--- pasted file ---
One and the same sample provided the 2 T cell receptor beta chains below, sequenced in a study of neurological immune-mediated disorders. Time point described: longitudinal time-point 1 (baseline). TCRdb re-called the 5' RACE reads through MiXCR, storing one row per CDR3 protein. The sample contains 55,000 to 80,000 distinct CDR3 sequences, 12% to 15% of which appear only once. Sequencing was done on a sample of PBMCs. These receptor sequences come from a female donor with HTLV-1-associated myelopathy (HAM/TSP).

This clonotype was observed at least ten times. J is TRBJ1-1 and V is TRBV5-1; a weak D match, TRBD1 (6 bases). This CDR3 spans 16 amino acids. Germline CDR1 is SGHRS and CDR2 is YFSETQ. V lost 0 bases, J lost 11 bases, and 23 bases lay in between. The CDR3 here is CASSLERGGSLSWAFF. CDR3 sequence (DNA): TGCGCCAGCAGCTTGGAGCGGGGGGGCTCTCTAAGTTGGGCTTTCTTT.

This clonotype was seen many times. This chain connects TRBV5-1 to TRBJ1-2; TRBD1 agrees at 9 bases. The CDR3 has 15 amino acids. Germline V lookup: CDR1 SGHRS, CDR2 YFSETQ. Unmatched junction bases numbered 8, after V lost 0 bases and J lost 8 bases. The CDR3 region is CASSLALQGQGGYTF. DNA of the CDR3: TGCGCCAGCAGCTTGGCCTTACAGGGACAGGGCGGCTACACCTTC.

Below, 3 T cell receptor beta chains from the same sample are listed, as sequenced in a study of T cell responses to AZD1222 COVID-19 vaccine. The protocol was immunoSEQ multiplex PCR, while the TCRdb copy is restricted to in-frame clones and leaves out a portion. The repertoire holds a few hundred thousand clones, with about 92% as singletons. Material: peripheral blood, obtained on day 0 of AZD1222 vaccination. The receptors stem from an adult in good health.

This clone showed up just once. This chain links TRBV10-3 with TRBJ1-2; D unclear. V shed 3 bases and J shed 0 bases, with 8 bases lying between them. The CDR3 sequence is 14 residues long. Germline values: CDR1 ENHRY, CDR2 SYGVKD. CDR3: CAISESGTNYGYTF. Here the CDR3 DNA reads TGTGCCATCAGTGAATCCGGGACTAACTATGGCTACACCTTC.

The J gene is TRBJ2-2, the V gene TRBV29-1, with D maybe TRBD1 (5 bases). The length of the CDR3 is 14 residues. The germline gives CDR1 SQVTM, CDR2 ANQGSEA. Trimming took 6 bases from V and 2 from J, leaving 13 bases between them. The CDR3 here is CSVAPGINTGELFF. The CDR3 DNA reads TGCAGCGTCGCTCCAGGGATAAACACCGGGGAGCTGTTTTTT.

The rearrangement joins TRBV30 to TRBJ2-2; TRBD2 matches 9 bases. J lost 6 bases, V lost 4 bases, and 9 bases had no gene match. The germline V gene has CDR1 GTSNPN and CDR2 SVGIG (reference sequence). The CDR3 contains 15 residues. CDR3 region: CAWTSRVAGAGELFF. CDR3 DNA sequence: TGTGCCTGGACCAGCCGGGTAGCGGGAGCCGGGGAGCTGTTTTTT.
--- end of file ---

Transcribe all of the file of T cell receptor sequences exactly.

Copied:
One and the same sample provided the 2 T cell receptor beta chains below, sequenced in a study of neurological immune-mediated disorders. Time point described: longitudinal time-point 1 (baseline). TCRdb re-called the 5' RACE reads through MiXCR, storing one row per CDR3 protein. The sample contains 55,000 to 80,000 distinct CDR3 sequences, 12% to 15% of which appear only once. Sequencing was done on a sample of PBMCs. These receptor sequences come from a female donor with HTLV-1-associated myelopathy (HAM/TSP).

This clonotype was observed at least ten times. J is TRBJ1-1 and V is TRBV5-1; a weak D match, TRBD1 (6 bases). This CDR3 spans 16 amino acids. Germline CDR1 is SGHRS and CDR2 is YFSETQ. V lost 0 bases, J lost 11 bases, and 23 bases lay in between. The CDR3 here is CASSLERGGSLSWAFF. CDR3 sequence (DNA): TGCGCCAGCAGCTTGGAGCGGGGGGGCTCTCTAAGTTGGGCTTTCTTT.

This clonotype was seen many times. This chain connects TRBV5-1 to TRBJ1-2; TRBD1 agrees at 9 bases. The CDR3 has 15 amino acids. Germline V lookup: CDR1 SGHRS, CDR2 YFSETQ. Unmatched junction bases numbered 8, after V lost 0 bases and J lost 8 bases. The CDR3 region is CASSLALQGQGGYTF. DNA of the CDR3: TGCGCCAGCAGCTTGGCCTTACAGGGACAGGGCGGCTACACCTTC.

Below, 3 T cell receptor beta chains from the same sample are listed, as sequenced in a study of T cell responses to AZD1222 COVID-19 vaccine. The protocol was immunoSEQ multiplex PCR, while the TCRdb copy is restricted to in-frame clones and leaves out a portion. The repertoire holds a few hundred thousand clones, with about 92% as singletons. Material: peripheral blood, obtained on day 0 of AZD1222 vaccination. The receptors stem from an adult in good health.

This clone showed up just once. This chain links TRBV10-3 with TRBJ1-2; D unclear. V shed 3 bases and J shed 0 bases, with 8 bases lying between them. The CDR3 sequence is 14 residues long. Germline values: CDR1 ENHRY, CDR2 SYGVKD. CDR3: CAISESGTNYGYTF. Here the CDR3 DNA reads TGTGCCATCAGTGAATCCGGGACTAACTATGGCTACACCTTC.

The J gene is TRBJ2-2, the V gene TRBV29-1, with D maybe TRBD1 (5 bases). The length of the CDR3 is 14 residues. The germline gives CDR1 SQVTM, CDR2 ANQGSEA. Trimming took 6 bases from V and 2 from J, leaving 13 bases between them. The CDR3 here is CSVAPGINTGELFF. The CDR3 DNA reads TGCAGCGTCGCTCCAGGGATAAACACCGGGGAGCTGTTTTTT.

The rearrangement joins TRBV30 to TRBJ2-2; TRBD2 matches 9 bases. J lost 6 bases, V lost 4 bases, and 9 bases had no gene match. The germline V gene has CDR1 GTSNPN and CDR2 SVGIG (reference sequence). The CDR3 contains 15 residues. CDR3 region: CAWTSRVAGAGELFF. CDR3 DNA sequence: TGTGCCTGGACCAGCCGGGTAGCGGGAGCCGGGGAGCTGTTTTTT.